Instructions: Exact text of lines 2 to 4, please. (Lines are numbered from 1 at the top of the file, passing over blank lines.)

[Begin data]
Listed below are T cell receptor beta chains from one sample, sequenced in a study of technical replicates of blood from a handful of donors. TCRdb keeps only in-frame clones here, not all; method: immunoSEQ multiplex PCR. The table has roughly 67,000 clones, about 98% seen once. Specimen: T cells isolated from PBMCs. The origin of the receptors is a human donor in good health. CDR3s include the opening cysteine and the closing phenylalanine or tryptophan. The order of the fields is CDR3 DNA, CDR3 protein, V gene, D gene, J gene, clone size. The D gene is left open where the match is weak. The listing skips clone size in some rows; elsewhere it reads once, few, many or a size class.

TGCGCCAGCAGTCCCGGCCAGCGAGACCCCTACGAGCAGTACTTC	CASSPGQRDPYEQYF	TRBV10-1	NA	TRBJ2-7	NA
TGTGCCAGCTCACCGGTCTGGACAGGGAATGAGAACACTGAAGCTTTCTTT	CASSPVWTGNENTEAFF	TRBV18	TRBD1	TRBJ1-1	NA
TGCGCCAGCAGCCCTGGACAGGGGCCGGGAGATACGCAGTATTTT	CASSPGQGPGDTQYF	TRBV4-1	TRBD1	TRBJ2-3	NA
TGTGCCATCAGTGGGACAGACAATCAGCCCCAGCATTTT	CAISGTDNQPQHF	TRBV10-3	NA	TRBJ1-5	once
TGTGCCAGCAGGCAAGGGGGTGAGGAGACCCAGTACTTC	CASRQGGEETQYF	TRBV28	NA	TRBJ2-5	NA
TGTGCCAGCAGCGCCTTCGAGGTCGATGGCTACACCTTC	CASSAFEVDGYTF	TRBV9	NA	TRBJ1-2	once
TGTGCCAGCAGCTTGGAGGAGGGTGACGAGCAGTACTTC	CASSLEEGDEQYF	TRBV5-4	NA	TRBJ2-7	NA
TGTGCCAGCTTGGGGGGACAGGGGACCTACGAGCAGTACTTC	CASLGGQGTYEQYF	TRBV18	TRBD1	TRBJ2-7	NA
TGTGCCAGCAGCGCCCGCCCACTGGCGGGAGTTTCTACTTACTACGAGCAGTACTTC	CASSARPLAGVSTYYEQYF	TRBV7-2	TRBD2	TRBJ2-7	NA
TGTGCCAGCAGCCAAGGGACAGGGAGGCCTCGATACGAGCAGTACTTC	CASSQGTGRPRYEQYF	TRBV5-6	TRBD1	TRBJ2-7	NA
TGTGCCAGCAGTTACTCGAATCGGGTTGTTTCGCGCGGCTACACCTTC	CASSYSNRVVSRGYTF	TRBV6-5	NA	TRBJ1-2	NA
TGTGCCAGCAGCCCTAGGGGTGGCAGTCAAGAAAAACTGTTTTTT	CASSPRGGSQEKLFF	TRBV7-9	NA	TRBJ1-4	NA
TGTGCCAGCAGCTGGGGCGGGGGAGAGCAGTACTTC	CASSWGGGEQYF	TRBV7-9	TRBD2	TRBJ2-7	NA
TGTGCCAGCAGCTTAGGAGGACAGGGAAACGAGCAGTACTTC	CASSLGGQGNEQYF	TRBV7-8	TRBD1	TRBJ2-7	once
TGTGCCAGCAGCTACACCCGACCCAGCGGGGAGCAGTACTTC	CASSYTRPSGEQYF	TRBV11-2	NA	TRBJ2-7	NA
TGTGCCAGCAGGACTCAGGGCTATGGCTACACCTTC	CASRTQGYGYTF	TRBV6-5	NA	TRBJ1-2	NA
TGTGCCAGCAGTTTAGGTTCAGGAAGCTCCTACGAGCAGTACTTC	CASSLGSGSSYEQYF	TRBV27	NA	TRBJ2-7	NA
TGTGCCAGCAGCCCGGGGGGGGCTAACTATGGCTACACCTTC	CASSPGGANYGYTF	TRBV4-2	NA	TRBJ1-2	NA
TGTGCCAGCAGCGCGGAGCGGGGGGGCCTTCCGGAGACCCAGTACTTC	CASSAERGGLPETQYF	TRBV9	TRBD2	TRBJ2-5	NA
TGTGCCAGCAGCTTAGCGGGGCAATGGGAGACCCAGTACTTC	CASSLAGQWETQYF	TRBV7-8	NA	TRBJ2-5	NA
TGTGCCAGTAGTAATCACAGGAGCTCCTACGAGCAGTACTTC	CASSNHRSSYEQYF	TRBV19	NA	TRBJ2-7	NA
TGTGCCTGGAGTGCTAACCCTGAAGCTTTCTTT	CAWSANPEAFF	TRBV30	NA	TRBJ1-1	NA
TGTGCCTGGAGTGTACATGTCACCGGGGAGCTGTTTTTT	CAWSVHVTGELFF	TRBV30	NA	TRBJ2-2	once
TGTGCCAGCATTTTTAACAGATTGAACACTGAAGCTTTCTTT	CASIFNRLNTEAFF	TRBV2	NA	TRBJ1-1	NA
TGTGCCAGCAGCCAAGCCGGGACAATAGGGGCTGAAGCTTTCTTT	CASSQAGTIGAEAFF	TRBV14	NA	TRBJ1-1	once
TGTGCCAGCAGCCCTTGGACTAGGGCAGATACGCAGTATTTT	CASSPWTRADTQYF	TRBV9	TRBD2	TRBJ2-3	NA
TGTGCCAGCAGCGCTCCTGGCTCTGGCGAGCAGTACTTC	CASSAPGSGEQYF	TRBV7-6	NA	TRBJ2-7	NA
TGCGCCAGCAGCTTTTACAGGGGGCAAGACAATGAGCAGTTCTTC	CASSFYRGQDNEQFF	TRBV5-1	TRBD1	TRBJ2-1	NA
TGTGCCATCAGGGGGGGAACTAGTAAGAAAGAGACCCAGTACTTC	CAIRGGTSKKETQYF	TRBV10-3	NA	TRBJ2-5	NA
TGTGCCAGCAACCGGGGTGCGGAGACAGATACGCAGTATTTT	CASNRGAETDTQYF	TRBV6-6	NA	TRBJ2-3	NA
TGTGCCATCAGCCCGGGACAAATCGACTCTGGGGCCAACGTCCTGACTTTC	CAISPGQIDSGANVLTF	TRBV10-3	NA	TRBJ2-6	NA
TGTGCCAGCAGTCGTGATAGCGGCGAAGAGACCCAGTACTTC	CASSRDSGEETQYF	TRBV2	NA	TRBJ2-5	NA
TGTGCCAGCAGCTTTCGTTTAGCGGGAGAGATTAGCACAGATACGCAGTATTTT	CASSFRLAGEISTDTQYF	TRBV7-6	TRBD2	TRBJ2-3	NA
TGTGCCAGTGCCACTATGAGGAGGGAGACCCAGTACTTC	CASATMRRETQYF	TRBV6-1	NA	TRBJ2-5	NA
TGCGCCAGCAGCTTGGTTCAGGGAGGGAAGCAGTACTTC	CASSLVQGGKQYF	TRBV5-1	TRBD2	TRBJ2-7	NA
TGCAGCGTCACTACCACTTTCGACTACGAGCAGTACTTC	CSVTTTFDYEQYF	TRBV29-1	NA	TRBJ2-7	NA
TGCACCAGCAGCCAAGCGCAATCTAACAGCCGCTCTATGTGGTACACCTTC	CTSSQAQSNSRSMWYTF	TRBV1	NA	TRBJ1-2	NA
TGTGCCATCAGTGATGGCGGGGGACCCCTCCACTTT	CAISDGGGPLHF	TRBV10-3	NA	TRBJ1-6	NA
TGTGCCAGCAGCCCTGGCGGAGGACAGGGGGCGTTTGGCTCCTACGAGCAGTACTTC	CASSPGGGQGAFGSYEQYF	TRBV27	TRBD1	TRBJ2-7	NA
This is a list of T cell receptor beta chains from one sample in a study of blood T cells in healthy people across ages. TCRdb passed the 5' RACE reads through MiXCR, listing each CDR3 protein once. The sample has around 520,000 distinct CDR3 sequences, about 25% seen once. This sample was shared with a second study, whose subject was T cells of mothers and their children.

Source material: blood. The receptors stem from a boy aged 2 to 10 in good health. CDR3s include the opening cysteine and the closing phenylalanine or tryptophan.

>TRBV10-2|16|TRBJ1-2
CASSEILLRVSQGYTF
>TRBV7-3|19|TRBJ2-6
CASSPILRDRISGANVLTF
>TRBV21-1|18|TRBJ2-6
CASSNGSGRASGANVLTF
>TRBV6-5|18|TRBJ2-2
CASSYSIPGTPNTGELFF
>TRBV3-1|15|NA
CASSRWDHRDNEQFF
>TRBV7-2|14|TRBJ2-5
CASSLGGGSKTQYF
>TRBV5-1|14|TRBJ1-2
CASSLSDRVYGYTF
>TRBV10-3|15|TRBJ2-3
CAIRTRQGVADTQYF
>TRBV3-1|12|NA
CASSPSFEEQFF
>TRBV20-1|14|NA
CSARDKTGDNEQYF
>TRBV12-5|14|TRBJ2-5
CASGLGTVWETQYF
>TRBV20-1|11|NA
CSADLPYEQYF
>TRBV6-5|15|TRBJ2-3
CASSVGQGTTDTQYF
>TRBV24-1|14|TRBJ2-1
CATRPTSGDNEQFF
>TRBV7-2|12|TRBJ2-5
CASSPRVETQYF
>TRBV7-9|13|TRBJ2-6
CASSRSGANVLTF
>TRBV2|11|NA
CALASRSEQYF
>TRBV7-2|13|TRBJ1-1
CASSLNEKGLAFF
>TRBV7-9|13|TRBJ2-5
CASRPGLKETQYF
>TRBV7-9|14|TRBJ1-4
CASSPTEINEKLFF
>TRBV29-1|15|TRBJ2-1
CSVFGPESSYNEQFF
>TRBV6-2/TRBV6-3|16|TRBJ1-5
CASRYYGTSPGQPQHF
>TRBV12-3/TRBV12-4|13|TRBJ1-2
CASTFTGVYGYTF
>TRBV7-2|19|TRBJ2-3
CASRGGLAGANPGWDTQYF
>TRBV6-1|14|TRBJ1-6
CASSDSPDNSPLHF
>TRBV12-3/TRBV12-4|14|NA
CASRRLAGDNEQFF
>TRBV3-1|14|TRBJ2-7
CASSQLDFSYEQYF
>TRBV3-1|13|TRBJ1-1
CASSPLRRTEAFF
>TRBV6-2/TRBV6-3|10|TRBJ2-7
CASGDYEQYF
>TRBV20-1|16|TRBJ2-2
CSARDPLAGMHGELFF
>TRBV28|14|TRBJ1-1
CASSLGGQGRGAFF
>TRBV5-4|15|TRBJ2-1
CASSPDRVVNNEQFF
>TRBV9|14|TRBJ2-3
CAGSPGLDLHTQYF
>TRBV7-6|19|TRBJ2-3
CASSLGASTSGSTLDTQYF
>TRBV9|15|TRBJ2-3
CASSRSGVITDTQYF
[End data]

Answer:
TGCGCCAGCAGTCCCGGCCAGCGAGACCCCTACGAGCAGTACTTC	CASSPGQRDPYEQYF	TRBV10-1	NA	TRBJ2-7	NA
TGTGCCAGCTCACCGGTCTGGACAGGGAATGAGAACACTGAAGCTTTCTTT	CASSPVWTGNENTEAFF	TRBV18	TRBD1	TRBJ1-1	NA
TGCGCCAGCAGCCCTGGACAGGGGCCGGGAGATACGCAGTATTTT	CASSPGQGPGDTQYF	TRBV4-1	TRBD1	TRBJ2-3	NA